the principles of double jeopardy.
In his supplemental brief, Laux requests that we revise his sentence of life
in prison. (Appellants Supp. Br. at 8-9). In 2002, the General Assembly
altered in important ways the relative roles of judge and jury under Indiana
Code § 35-50-2-9, effective for sentencings conducted after June 30, 2002. We
have not yet resolved the effect of these amendments on the sentencing role
of the trial judge, the present requirements for sentencing orders, or the standard
of appellate review. The parties have not argued any issues arising
from the 2002 amendments. We thus reserve judgment on such questions and
pursuant to paragraph number 3 of our remand order, we review Lauxs claim
on the merits.
Indiana Code § 35-50-9-2(l) provides that before life imprisonment without parole may
be imposed as a sentence the jury must find that: (1) the state
has proved beyond a reasonable doubt that one (1) of the aggravating circumstances
listed in subsection (b) exists: and (2) any mitigating circumstances that exist are
outweighed by the aggravating circumstance or circumstances.
On remand, the trial courts sentencing order clearly identifies that one of the
aggravating factors listed in subsection (b) was proven beyond a reasonable doubt. Specifically,
the trial court found that the state had proven the aggravating factor provided
in Ind. Code § 35-50-9-2(b)(1)(B): that the defendant committed the murder by intentionally
killing the victim while committing or attempting to commit . . . .
Burglary. (Appellants Supp. App. at 7)(the court specifically found [t]hat the state proved
beyond a reasonable doubt that the Defendant committed the murder while committing burglary.).
The trial court further stated that the State had proven that the
killing was intentional. (Appellants Supp. App. at 8-9). This is sufficient to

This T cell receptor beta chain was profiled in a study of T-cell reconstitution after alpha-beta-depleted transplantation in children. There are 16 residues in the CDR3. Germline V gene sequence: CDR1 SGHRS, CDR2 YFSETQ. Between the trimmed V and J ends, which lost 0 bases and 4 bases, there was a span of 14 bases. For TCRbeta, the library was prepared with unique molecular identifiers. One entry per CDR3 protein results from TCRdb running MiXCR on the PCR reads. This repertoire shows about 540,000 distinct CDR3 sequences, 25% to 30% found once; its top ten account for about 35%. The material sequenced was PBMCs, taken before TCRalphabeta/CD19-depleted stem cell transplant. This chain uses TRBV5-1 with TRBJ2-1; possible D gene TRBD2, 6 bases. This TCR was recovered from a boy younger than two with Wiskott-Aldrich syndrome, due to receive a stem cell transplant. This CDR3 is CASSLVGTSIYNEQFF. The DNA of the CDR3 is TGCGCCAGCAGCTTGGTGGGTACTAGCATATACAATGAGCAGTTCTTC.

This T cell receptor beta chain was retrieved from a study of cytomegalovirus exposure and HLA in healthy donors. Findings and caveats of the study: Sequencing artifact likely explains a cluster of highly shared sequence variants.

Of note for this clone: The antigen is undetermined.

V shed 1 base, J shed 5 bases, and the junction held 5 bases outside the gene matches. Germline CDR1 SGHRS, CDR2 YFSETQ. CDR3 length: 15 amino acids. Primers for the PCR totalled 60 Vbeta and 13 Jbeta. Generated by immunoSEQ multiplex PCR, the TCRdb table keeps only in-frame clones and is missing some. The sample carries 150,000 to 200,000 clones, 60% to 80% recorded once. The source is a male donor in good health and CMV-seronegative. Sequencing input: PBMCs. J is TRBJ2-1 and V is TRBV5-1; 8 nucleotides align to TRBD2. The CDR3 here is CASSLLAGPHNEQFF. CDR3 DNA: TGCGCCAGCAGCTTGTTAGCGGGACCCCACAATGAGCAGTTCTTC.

satisfy the general requirement that the state prove beyond a reasonable doubt the
existence of at least one aggravating factor.See footnote
As for the courts finding that the aggravating factor outweighs any mitigating factors,
Laux contends that the single aggravator charged was insufficient to support his sentence
given the finding of a mitigating factor.See footnote (Appellants Supp Br. at 5-8).
Specifically, Laux argues that his lack of significant prior criminal history outweighs the
Id. We do not agree.
Although the trial court did find as a mitigating factor that Laux lacked
a significant prior criminal history (Apppellants Supp. App. at 9), the court was
under no obligation to assign that factor any particular weight. As we
have previously held, it is the decision of the trial court to decide
what weight mitigating factors are to be given. Kingery v. State, 659 N.E.2d
490, 498 (Ind. 1995). See also Bunch v. State, 697 N.E.2d 1255,
1258 (Ind. 1998). In this case, the trial court considered Lauxs lack
of prior criminal history, but in balancing the aggravating factor with this mitigating
factor concluded that the breaking and entering of the victims home at approximately
3:00 a.m. with the intent to commit battery with a deadly weapon, is
so onerous that it completely outweighs the mitigating circumstance. (Appellants Supp. App. at